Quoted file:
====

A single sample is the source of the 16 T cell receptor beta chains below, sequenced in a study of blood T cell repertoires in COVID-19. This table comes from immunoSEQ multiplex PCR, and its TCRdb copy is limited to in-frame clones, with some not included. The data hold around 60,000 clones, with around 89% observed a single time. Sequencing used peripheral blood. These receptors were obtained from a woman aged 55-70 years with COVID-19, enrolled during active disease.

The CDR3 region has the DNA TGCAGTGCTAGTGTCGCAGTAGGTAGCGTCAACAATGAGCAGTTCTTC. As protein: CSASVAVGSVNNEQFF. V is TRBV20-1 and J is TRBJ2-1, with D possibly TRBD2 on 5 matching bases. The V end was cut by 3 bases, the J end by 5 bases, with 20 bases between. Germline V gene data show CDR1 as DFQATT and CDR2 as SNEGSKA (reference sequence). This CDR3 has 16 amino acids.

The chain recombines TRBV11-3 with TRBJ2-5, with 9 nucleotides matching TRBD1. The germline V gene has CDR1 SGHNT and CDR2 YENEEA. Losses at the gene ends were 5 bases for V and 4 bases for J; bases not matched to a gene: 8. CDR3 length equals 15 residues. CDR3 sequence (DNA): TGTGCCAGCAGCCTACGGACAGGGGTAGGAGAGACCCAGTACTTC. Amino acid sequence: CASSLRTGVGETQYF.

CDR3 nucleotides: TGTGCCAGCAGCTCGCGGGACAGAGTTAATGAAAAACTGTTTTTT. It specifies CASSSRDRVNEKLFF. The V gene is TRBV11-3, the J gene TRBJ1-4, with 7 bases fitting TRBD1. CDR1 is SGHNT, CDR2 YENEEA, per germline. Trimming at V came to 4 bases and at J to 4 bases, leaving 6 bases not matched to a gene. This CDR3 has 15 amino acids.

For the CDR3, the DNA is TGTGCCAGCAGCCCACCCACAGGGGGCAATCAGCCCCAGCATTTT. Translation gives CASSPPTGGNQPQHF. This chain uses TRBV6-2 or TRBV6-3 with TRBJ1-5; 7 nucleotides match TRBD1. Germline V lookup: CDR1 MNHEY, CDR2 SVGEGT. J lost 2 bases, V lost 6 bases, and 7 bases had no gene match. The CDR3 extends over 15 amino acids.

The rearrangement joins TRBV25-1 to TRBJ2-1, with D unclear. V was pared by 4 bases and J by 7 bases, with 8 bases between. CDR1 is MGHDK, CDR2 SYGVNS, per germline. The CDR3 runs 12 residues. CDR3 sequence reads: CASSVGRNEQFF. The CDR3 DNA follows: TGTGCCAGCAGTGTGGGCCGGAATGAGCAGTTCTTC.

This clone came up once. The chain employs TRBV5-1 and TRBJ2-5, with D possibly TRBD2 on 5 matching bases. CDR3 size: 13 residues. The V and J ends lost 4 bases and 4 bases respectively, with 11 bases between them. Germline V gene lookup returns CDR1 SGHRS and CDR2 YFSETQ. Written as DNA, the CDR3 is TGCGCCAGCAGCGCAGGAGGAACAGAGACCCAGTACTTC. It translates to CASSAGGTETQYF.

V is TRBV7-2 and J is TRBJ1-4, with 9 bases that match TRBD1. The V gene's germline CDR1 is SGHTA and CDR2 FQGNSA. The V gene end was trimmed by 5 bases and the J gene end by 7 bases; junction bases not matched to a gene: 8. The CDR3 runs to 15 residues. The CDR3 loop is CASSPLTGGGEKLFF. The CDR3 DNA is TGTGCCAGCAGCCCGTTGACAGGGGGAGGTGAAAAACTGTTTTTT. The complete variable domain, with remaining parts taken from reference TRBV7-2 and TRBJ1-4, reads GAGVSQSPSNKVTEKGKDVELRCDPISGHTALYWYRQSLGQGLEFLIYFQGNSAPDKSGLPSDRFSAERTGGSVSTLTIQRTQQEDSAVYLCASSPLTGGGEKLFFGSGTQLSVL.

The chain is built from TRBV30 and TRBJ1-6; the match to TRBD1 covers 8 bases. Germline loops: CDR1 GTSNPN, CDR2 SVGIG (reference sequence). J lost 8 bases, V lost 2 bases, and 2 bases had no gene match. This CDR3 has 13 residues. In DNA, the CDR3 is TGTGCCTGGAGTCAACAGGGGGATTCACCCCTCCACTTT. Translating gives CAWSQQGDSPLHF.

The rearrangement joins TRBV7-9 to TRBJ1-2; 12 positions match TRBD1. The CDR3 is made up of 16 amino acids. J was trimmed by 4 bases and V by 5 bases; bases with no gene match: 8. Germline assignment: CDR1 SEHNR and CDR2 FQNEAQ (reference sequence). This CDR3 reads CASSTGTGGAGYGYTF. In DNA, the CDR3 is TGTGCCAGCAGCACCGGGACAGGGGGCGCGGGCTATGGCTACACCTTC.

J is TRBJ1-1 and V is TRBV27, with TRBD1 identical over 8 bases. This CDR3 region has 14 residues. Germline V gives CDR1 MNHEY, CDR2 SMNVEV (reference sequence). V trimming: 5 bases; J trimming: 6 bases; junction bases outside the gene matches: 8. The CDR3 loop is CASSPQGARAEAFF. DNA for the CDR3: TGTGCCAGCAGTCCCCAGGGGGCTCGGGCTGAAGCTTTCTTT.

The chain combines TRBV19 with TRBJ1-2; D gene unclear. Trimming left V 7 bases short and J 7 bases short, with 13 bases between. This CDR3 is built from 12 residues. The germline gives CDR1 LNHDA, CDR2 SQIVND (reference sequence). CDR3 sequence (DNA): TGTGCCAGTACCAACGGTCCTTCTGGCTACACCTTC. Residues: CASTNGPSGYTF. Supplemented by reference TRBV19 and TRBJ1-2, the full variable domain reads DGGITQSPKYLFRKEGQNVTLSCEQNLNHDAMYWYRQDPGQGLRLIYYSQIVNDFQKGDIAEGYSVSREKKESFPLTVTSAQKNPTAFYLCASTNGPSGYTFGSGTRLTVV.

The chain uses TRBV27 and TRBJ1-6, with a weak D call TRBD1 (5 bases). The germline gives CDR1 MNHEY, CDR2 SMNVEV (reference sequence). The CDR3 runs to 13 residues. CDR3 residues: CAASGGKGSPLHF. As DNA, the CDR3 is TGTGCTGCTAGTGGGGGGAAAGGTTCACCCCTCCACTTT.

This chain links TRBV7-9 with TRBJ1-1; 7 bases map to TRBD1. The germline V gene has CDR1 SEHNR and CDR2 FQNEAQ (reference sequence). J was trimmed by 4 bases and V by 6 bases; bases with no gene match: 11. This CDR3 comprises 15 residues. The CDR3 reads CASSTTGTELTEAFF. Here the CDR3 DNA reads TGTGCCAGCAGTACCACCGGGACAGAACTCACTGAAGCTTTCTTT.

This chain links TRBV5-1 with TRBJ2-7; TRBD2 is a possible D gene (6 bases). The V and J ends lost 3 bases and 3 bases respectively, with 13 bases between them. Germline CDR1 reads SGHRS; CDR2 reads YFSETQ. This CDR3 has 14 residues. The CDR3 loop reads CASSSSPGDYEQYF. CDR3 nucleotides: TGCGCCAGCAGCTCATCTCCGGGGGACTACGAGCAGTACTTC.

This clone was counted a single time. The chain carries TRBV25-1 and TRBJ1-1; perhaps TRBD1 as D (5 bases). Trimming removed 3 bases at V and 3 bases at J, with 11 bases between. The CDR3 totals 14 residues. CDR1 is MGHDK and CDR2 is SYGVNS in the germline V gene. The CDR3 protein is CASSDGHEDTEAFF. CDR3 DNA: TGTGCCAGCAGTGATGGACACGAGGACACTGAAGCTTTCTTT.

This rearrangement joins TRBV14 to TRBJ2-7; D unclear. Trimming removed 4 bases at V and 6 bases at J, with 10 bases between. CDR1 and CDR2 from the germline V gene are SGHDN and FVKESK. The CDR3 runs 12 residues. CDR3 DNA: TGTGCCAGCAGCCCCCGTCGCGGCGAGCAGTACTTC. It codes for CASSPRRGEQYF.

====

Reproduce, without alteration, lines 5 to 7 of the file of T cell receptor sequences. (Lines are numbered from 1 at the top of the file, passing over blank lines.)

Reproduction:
For the CDR3, the DNA is TGTGCCAGCAGCCCACCCACAGGGGGCAATCAGCCCCAGCATTTT. Translation gives CASSPPTGGNQPQHF. This chain uses TRBV6-2 or TRBV6-3 with TRBJ1-5; 7 nucleotides match TRBD1. Germline V lookup: CDR1 MNHEY, CDR2 SVGEGT. J lost 2 bases, V lost 6 bases, and 7 bases had no gene match. The CDR3 extends over 15 amino acids.

The rearrangement joins TRBV25-1 to TRBJ2-1, with D unclear. V was pared by 4 bases and J by 7 bases, with 8 bases between. CDR1 is MGHDK, CDR2 SYGVNS, per germline. The CDR3 runs 12 residues. CDR3 sequence reads: CASSVGRNEQFF. The CDR3 DNA follows: TGTGCCAGCAGTGTGGGCCGGAATGAGCAGTTCTTC.

This clone came up once. The chain employs TRBV5-1 and TRBJ2-5, with D possibly TRBD2 on 5 matching bases. CDR3 size: 13 residues. The V and J ends lost 4 bases and 4 bases respectively, with 11 bases between them. Germline V gene lookup returns CDR1 SGHRS and CDR2 YFSETQ. Written as DNA, the CDR3 is TGCGCCAGCAGCGCAGGAGGAACAGAGACCCAGTACTTC. It translates to CASSAGGTETQYF.